This material belongs to: Bloomberg.
China’s disciplinary watchdogs are examining official spending on luxury alcohol as Xi Jinping steps up an anti-corruption campaign, just as premium liquor makers are regaining momentum after an earlier crackdown.
The Communist Party is asking local cadres to identify all the illegal spending on luxury liquor from January to August, including how much officials have spent and the names of those who attended banquets that included luxury alcohol, according to notices published on government websites.
Sales of China’s premium liquor segment were hit hard after 2012, when Xi’s signature anti-corruption campaign focused on officials’ lavish spending on entertaining. However, the impact of the latest push may not be significant, as makers of the most popular luxury brands are seeing a surge in consumption in the mass market and the economy is showing signs of strength.
“The demand for premium liquor is very strong now in China, mainly from family and friend gatherings, and normal business needs,” said Qi He, a Shanghai-based fund manager at Huatai Pinebridge Fund Management Co. “The sales contribution from government consumption has reduced much from more than 50 percent years ago, to less than 20 percent now in China.”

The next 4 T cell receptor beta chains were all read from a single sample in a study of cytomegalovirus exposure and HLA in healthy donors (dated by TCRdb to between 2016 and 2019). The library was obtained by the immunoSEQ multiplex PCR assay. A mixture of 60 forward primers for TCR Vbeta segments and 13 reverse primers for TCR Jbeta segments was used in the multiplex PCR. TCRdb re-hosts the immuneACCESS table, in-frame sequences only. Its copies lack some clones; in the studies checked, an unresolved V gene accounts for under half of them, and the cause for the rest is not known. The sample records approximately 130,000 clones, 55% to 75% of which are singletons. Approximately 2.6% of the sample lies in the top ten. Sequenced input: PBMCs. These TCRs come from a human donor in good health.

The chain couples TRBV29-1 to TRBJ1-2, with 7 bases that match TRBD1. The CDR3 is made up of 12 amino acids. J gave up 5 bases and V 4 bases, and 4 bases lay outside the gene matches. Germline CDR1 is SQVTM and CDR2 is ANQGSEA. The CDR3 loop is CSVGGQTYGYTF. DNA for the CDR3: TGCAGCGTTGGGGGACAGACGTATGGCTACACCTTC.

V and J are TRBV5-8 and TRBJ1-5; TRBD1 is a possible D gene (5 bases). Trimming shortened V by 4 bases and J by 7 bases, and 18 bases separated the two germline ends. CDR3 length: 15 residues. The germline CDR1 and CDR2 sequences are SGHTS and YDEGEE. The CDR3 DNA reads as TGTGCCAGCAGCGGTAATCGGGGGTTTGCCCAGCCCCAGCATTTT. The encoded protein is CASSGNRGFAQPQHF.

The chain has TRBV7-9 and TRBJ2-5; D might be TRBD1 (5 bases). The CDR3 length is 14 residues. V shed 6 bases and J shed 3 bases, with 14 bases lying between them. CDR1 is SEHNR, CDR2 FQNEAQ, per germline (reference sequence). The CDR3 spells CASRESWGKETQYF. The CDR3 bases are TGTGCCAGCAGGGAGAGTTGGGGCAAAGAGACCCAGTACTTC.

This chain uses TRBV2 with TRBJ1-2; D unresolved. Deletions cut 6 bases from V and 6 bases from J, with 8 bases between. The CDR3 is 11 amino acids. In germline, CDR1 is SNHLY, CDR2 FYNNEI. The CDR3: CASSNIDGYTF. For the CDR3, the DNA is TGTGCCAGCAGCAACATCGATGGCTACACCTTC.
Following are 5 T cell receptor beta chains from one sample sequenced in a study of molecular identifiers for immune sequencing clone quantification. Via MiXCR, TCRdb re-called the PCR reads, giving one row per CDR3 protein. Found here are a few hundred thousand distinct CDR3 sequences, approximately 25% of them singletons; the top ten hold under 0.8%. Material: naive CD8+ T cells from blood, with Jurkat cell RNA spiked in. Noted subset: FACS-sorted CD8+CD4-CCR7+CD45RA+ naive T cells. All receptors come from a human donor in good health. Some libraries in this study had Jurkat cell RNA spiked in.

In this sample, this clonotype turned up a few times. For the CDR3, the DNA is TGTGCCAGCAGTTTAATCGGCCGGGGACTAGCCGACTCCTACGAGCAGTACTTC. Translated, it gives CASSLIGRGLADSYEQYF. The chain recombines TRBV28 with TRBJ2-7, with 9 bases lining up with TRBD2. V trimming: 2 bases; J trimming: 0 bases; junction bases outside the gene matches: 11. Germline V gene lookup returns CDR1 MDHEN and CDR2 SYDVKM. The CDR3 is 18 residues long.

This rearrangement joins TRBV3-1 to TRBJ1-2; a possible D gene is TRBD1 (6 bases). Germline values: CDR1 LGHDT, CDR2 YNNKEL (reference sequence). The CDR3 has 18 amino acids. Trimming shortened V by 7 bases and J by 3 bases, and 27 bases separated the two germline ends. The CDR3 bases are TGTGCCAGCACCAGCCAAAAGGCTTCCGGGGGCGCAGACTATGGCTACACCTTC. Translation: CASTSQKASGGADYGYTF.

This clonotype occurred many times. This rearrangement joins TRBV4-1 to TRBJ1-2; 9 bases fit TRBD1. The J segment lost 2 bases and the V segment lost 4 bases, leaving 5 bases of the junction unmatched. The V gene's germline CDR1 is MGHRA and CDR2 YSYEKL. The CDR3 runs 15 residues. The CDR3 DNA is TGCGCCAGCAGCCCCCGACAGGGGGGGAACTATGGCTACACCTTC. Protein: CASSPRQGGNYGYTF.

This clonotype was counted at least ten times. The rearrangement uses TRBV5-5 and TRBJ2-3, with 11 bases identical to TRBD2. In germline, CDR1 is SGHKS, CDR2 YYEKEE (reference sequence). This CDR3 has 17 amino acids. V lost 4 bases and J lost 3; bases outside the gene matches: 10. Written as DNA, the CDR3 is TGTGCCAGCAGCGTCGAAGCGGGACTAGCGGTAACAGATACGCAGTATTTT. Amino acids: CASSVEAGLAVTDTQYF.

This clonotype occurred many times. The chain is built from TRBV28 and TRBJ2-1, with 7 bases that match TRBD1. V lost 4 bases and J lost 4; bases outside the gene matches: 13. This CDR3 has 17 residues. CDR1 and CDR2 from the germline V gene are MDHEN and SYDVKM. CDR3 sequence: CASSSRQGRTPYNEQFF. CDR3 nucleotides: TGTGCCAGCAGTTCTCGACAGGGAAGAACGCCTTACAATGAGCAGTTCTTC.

Kweichow Moutai Co., the most valuable distiller in the world with a market value of about $90 billion, last month reported first-half profit climbed 28 percent as Chinese consumers spend more on premium products.
Liquor makers led gains in consumer stocks on Wednesday, helping push a benchmark tracking the industry to a record high, amid signs of broad-based retail strength and economic buoyancy. Data released on Wednesday showed China’s consumer prices strengthened 1.4 percent in July from a year ago, while retail sales jumped 11 percent in June, the most since December 2015.
Kweichow Moutai rose 1.7 percent to a record, and Wuliangye Yibin Co. advanced 1.5 percent, touching an intraday high. Shanxi Xinghuacun Fen Wine Factory Co. shares increased 5.5 percent to the highest close since its 1994 listing; JiuGui Liquor Co. climbed 6.9 percent.
The government’s campaign comes as the party prepares for its once-in-five-year leadership reshuffle, in which as many as 11 of the 25 members of the ruling Politburo could be replaced.